Moving Beyond the Basics: Taking your Admin Skills to the Next Level
Moving Beyond the Basics: Taking your Admin Skills to the Next Level

Moving Beyond the Basics: Taking your Admin Skills to the Next Level

02/24/2020 by Kathryn Puzzanghera
Learn what you need to know to up your Salesforce game and truly become an #AwesomeAdmin.

You’ve been admin-ing it up for awhile in Salesforce. You can edit records with ease. You create new users effortlessly—particularly if you’re using Arkus’s product Clone This User. Your reports are the envy of your colleagues. You read my blog post on Salesforce basics and you are now bored. You’re ready to take it to the next level.  So…what do you do now? 

Understanding Data Models and Custom Objects

Hopefully, by this point, you’ve familiarised yourself with how to create custom fields and customize existing ones. Now, as you start to up your game, you’ll want to learn how to create custom objects too.  You will know you’re ready to use custom objects with skill once you can answer the following two questions: 1) Why do I need to create an entirely new object instead of customizing existing Salesforce functionality? 2) How should this object relate to the other objects in your organization?  

Drawing out the object relationships with an ERD (Entity Relationship Diagram) like the one below can really help with visualizing your optimal data model. To understand how the existing objects in Salesforce relate to each other, you’ll want to get comfortable with Salesforce’s Data Schema. This is located at the top of the list of objects in Setup. Don’t panic when you see it, Salesforce can sense fear.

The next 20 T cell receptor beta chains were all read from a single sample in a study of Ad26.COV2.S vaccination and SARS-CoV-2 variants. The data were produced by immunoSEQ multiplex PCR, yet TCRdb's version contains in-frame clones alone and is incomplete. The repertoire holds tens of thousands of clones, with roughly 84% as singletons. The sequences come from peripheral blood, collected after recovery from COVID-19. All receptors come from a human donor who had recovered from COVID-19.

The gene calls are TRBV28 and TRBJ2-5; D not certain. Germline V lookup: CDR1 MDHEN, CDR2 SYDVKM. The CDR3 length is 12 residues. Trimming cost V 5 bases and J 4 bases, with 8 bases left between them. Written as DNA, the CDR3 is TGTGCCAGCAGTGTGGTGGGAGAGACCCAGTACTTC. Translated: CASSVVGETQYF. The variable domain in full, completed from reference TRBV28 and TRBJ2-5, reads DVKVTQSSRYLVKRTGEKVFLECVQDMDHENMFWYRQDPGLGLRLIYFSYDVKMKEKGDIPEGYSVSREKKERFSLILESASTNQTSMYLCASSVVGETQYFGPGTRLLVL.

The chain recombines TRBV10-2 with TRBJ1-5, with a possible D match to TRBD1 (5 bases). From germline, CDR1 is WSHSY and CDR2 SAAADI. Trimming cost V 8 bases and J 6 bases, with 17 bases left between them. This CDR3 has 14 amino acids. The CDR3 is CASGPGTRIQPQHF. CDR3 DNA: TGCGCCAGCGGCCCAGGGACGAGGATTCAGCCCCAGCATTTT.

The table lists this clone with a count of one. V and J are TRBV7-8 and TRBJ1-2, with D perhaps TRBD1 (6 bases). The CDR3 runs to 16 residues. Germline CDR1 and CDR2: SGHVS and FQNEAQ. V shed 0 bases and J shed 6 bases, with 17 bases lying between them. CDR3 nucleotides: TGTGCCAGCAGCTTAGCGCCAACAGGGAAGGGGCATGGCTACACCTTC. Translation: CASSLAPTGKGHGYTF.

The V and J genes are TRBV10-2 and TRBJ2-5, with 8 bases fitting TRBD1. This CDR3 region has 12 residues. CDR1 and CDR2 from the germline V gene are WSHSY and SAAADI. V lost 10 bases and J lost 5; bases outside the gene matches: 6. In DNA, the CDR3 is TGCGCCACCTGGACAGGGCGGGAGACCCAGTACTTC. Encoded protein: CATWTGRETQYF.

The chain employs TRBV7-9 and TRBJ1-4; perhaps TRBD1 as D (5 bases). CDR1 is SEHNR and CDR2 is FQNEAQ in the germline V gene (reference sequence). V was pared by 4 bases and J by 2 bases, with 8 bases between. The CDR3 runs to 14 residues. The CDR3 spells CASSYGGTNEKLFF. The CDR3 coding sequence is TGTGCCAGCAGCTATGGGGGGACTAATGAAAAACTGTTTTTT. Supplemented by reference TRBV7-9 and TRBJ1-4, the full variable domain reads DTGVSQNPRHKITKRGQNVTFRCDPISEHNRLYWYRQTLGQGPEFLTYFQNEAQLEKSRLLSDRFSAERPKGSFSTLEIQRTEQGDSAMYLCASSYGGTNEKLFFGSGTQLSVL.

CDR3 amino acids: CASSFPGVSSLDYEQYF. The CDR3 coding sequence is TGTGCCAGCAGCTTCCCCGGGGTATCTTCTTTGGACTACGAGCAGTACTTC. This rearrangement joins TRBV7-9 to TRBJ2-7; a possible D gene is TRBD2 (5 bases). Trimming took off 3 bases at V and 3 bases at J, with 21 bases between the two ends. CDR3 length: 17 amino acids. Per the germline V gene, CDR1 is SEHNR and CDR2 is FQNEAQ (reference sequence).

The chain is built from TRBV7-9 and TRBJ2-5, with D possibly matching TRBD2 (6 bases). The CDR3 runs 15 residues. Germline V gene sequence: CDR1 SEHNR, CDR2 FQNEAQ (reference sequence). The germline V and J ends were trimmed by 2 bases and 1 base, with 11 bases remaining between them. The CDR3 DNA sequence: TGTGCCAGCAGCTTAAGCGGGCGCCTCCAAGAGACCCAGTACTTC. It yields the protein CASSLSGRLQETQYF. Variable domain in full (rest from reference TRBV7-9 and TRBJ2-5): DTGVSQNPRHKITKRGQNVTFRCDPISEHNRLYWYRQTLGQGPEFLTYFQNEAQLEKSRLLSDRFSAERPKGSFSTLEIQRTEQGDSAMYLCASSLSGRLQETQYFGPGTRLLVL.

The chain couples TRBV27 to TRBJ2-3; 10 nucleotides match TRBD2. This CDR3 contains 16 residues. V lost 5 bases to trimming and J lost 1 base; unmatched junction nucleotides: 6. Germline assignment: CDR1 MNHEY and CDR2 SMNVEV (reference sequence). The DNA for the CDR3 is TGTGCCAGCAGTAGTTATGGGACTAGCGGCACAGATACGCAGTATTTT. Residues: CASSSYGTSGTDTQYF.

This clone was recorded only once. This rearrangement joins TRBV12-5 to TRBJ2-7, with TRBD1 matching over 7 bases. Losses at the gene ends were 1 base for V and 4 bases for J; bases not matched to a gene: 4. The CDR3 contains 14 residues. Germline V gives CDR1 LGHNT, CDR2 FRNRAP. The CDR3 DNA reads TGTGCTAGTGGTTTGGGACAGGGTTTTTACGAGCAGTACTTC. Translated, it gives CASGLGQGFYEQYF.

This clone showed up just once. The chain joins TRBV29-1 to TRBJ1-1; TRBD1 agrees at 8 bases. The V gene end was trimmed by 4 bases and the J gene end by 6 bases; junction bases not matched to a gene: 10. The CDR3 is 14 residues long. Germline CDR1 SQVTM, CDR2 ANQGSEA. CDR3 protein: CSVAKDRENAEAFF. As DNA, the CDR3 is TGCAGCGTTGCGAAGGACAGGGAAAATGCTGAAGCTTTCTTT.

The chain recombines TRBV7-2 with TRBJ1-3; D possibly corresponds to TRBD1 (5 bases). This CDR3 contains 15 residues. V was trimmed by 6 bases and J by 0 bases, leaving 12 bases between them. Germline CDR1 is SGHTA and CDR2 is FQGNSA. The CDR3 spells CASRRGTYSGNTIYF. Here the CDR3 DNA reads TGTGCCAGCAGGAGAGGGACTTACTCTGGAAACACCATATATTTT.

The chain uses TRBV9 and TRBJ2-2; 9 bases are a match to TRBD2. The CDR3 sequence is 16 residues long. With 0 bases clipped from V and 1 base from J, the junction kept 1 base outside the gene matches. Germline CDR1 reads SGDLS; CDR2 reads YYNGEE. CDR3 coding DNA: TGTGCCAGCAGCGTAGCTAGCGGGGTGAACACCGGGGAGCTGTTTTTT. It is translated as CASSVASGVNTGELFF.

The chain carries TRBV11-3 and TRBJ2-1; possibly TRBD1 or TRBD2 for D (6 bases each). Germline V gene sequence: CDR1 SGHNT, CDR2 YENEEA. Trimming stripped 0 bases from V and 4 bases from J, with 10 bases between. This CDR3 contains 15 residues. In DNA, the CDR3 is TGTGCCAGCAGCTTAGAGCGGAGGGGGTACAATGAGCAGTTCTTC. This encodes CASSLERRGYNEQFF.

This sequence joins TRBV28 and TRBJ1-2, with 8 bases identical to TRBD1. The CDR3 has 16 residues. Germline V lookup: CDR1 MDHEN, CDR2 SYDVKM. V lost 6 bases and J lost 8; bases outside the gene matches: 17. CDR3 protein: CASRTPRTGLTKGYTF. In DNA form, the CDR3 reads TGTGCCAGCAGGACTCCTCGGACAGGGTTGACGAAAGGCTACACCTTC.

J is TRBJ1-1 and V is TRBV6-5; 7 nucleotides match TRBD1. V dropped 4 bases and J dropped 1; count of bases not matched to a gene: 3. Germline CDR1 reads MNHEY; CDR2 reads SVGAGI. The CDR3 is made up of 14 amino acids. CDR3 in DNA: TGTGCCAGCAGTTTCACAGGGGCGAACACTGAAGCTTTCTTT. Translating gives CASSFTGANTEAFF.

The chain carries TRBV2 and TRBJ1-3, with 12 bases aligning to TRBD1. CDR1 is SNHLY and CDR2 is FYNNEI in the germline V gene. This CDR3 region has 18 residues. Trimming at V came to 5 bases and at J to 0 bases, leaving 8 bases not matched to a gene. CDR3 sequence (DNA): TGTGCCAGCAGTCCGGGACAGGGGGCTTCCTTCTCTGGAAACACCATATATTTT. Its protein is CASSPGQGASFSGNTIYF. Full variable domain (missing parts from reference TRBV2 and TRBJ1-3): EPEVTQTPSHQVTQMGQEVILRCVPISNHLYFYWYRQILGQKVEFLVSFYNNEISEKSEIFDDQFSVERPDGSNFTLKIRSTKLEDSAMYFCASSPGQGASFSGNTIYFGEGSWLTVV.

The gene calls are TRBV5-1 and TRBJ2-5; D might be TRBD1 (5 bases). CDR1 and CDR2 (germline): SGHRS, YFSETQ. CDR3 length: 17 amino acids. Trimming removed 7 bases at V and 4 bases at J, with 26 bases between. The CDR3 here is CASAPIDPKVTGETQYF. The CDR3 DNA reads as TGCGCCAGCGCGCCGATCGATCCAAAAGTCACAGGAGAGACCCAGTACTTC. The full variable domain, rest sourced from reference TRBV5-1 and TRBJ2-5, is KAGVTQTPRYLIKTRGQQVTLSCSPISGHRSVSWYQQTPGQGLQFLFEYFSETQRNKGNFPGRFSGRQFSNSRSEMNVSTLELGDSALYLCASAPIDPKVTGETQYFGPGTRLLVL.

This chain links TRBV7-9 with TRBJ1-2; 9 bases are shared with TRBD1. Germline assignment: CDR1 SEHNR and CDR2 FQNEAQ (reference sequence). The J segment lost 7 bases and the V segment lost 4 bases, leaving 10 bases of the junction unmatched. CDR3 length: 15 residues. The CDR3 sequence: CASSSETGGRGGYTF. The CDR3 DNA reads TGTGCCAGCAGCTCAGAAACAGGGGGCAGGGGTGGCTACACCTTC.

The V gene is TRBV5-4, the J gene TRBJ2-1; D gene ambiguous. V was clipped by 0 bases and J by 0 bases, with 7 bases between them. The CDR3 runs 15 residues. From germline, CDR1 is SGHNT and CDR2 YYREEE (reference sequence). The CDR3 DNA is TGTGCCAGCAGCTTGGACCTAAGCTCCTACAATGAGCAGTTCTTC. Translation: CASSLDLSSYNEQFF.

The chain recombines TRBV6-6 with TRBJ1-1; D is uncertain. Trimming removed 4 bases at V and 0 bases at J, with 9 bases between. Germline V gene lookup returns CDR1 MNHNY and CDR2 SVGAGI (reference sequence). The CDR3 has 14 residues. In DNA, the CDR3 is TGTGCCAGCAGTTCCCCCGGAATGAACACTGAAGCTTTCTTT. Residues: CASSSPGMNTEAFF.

As an almost-advanced admin, you’ll want to start adding more automation to your organization’s Salesforce set up. The goal here is to have Salesforce do more of the heavy lifting. If you haven’t already started playing around with the capabilities of formulas and roll-up summary fields, now is a good time to check out Ashley’s post on Formula Magic with Salesforce and Hayley’s series on customizable roll-ups with NPSP that is delivered in Part 1, Part 2, and Part 3.

Now you’re ready to really dig into Salesforce’s automation capabilities, except—wait…which tool do you use?  Flow? Process builder? Approval process? Workflows? I could fill an entire blog post with a list of all of the salient points, but luckily for both of us, Trailhead has a handy lesson on this very point. Once you understand the differences, it’s only a matter of practice. 

ETL Solutions

What is an ETL, Kathryn? ETL stands for extract, transform, and load. An ETL tool will help you pull your data out, transform it, and load it back in.  An example of a basic ETL use case: you want to update a field on 1,200 of your client records.  

How would you do this? Create a report of the records you want, export it, transform the data as needed, and load it back into Salesforce correctly.  As you expand your admin toolset, you’re going to find yourself well-served learning how to use one of these tools to help you handle data. Imagine your colleague emails you a list of 150 fundraising event attendees from the weekend in an excel spreadsheet.  Who’s going to enter all of those into your org by hand? You? NO!